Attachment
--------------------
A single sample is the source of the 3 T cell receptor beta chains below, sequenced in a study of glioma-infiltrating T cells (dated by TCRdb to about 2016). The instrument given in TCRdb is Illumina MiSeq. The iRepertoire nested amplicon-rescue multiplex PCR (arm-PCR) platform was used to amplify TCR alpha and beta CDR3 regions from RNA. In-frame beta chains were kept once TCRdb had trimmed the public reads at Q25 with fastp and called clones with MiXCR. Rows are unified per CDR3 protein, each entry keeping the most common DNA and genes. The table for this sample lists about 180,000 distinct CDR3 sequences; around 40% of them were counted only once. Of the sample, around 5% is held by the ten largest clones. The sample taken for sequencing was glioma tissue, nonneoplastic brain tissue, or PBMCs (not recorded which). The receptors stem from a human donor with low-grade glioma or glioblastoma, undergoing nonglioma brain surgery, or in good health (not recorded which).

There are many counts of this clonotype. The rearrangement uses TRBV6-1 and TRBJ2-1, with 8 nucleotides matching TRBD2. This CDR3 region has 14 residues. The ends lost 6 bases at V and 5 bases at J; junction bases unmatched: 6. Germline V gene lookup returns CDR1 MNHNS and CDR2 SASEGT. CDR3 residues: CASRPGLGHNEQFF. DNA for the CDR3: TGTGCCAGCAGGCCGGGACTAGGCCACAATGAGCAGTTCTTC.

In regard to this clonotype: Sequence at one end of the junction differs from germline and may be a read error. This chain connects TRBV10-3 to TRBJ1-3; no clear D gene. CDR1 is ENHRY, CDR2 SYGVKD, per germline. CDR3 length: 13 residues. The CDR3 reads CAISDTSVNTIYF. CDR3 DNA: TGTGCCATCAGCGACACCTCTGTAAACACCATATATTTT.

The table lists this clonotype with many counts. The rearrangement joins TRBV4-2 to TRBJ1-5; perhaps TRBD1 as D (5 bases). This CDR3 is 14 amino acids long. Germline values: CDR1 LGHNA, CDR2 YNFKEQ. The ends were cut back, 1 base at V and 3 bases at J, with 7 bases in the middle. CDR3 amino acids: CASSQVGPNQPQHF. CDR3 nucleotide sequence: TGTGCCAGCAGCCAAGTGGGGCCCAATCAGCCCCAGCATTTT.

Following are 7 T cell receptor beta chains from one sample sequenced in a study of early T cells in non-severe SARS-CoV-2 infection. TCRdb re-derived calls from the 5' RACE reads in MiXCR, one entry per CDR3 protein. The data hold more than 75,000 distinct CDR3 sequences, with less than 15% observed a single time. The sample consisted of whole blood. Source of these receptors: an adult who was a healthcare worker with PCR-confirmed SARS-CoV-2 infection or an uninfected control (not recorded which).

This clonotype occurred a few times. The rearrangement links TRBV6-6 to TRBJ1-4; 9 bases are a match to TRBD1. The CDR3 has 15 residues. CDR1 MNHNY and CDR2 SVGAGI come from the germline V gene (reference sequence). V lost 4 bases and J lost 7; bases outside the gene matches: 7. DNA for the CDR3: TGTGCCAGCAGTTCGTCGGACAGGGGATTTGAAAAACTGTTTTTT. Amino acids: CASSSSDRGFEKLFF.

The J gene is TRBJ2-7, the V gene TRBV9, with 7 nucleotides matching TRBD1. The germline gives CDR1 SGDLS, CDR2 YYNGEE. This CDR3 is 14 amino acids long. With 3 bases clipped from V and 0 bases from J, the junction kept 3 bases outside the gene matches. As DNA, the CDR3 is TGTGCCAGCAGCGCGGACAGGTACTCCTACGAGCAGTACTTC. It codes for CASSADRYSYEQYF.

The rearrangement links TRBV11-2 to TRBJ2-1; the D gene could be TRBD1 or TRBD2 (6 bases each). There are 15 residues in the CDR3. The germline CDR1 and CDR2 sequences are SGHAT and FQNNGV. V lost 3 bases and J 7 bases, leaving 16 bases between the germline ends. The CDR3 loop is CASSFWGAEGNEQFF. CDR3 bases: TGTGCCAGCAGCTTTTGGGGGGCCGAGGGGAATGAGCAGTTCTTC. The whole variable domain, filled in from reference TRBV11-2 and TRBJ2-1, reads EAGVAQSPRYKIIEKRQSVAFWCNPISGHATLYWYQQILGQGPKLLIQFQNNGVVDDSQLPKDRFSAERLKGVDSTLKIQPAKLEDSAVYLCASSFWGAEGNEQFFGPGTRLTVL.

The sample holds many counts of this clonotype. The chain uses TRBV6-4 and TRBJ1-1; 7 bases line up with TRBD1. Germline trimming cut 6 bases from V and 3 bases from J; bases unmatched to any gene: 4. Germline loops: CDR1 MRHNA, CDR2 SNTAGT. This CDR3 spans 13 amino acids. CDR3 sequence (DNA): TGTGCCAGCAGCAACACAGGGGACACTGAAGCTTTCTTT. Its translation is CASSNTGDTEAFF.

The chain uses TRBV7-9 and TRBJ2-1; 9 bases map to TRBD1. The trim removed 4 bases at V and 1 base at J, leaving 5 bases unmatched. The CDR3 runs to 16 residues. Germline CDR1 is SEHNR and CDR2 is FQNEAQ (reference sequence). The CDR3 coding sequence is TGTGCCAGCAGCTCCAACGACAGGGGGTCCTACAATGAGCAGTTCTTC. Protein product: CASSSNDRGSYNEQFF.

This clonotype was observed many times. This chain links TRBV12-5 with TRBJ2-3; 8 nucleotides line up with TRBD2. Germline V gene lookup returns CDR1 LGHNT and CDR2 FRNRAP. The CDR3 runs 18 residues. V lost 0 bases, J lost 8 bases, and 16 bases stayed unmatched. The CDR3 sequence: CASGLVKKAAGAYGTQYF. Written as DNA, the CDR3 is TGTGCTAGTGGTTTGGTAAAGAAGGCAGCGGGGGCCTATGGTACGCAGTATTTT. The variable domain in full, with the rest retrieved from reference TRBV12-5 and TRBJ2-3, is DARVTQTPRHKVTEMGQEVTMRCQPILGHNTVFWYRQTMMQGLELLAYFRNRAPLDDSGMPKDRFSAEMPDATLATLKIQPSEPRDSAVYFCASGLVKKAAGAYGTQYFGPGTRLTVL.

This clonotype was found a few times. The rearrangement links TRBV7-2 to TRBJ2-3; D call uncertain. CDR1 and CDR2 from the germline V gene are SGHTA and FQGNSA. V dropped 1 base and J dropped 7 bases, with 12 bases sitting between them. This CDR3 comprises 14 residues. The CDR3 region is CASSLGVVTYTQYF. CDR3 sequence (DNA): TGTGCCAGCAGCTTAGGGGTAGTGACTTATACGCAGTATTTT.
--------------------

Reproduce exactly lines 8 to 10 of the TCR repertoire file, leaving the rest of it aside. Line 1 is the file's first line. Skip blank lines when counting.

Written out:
The rearrangement links TRBV11-2 to TRBJ2-1; the D gene could be TRBD1 or TRBD2 (6 bases each). There are 15 residues in the CDR3. The germline CDR1 and CDR2 sequences are SGHAT and FQNNGV. V lost 3 bases and J 7 bases, leaving 16 bases between the germline ends. The CDR3 loop is CASSFWGAEGNEQFF. CDR3 bases: TGTGCCAGCAGCTTTTGGGGGGCCGAGGGGAATGAGCAGTTCTTC. The whole variable domain, filled in from reference TRBV11-2 and TRBJ2-1, reads EAGVAQSPRYKIIEKRQSVAFWCNPISGHATLYWYQQILGQGPKLLIQFQNNGVVDDSQLPKDRFSAERLKGVDSTLKIQPAKLEDSAVYLCASSFWGAEGNEQFFGPGTRLTVL.

The sample holds many counts of this clonotype. The chain uses TRBV6-4 and TRBJ1-1; 7 bases line up with TRBD1. Germline trimming cut 6 bases from V and 3 bases from J; bases unmatched to any gene: 4. Germline loops: CDR1 MRHNA, CDR2 SNTAGT. This CDR3 spans 13 amino acids. CDR3 sequence (DNA): TGTGCCAGCAGCAACACAGGGGACACTGAAGCTTTCTTT. Its translation is CASSNTGDTEAFF.

The chain uses TRBV7-9 and TRBJ2-1; 9 bases map to TRBD1. The trim removed 4 bases at V and 1 base at J, leaving 5 bases unmatched. The CDR3 runs to 16 residues. Germline CDR1 is SEHNR and CDR2 is FQNEAQ (reference sequence). The CDR3 coding sequence is TGTGCCAGCAGCTCCAACGACAGGGGGTCCTACAATGAGCAGTTCTTC. Protein product: CASSSNDRGSYNEQFF.